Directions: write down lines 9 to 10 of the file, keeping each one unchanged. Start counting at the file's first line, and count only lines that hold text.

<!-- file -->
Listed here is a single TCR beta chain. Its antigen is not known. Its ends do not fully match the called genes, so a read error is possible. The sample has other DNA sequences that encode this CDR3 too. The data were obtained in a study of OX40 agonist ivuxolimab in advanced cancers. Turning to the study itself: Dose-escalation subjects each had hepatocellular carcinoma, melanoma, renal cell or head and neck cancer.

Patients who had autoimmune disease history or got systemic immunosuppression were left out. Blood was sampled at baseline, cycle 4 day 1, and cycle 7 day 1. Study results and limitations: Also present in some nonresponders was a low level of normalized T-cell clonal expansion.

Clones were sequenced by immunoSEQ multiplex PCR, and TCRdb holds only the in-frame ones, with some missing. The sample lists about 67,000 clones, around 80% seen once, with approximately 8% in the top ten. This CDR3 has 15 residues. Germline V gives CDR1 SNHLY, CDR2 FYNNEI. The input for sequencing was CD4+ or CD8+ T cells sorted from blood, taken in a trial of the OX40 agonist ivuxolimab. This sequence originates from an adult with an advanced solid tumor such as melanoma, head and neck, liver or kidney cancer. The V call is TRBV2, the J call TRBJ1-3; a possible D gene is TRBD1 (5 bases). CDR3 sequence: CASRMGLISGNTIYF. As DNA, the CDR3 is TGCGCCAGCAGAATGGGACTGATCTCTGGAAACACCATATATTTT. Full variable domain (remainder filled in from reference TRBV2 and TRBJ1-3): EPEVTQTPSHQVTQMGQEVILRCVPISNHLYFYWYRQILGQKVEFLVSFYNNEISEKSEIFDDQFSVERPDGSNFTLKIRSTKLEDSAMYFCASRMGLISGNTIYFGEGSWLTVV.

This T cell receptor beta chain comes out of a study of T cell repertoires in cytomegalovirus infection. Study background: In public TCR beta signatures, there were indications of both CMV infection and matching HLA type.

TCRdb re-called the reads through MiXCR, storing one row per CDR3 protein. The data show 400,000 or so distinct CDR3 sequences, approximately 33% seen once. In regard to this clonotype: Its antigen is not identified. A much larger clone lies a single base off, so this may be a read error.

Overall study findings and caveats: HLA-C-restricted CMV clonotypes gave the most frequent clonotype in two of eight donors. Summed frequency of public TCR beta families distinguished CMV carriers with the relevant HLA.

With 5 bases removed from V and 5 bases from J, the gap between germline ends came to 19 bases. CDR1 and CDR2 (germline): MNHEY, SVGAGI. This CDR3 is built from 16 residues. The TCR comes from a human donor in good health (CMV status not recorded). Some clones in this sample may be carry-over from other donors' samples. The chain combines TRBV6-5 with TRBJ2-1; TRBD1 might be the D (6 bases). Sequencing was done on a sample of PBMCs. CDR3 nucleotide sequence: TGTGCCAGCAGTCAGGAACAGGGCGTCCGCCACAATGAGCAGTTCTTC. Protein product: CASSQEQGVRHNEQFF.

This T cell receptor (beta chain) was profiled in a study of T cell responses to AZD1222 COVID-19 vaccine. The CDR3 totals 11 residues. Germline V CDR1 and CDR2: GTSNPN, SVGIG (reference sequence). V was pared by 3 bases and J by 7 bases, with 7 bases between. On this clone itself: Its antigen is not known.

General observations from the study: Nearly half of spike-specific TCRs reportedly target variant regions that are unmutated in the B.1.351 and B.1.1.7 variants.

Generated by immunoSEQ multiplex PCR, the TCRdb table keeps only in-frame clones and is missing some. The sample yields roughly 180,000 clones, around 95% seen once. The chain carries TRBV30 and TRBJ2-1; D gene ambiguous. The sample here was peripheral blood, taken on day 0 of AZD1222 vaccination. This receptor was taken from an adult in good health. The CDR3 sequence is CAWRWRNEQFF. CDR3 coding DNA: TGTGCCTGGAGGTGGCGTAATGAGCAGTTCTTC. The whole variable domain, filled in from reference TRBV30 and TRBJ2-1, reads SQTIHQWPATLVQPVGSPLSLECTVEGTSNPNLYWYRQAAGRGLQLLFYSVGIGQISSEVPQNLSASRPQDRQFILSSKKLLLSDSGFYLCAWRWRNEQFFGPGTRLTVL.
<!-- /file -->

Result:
General observations from the study: Nearly half of spike-specific TCRs reportedly target variant regions that are unmutated in the B.1.351 and B.1.1.7 variants.

Generated by immunoSEQ multiplex PCR, the TCRdb table keeps only in-frame clones and is missing some. The sample yields roughly 180,000 clones, around 95% seen once. The chain carries TRBV30 and TRBJ2-1; D gene ambiguous. The sample here was peripheral blood, taken on day 0 of AZD1222 vaccination. This receptor was taken from an adult in good health. The CDR3 sequence is CAWRWRNEQFF. CDR3 coding DNA: TGTGCCTGGAGGTGGCGTAATGAGCAGTTCTTC. The whole variable domain, filled in from reference TRBV30 and TRBJ2-1, reads SQTIHQWPATLVQPVGSPLSLECTVEGTSNPNLYWYRQAAGRGLQLLFYSVGIGQISSEVPQNLSASRPQDRQFILSSKKLLLSDSGFYLCAWRWRNEQFFGPGTRLTVL.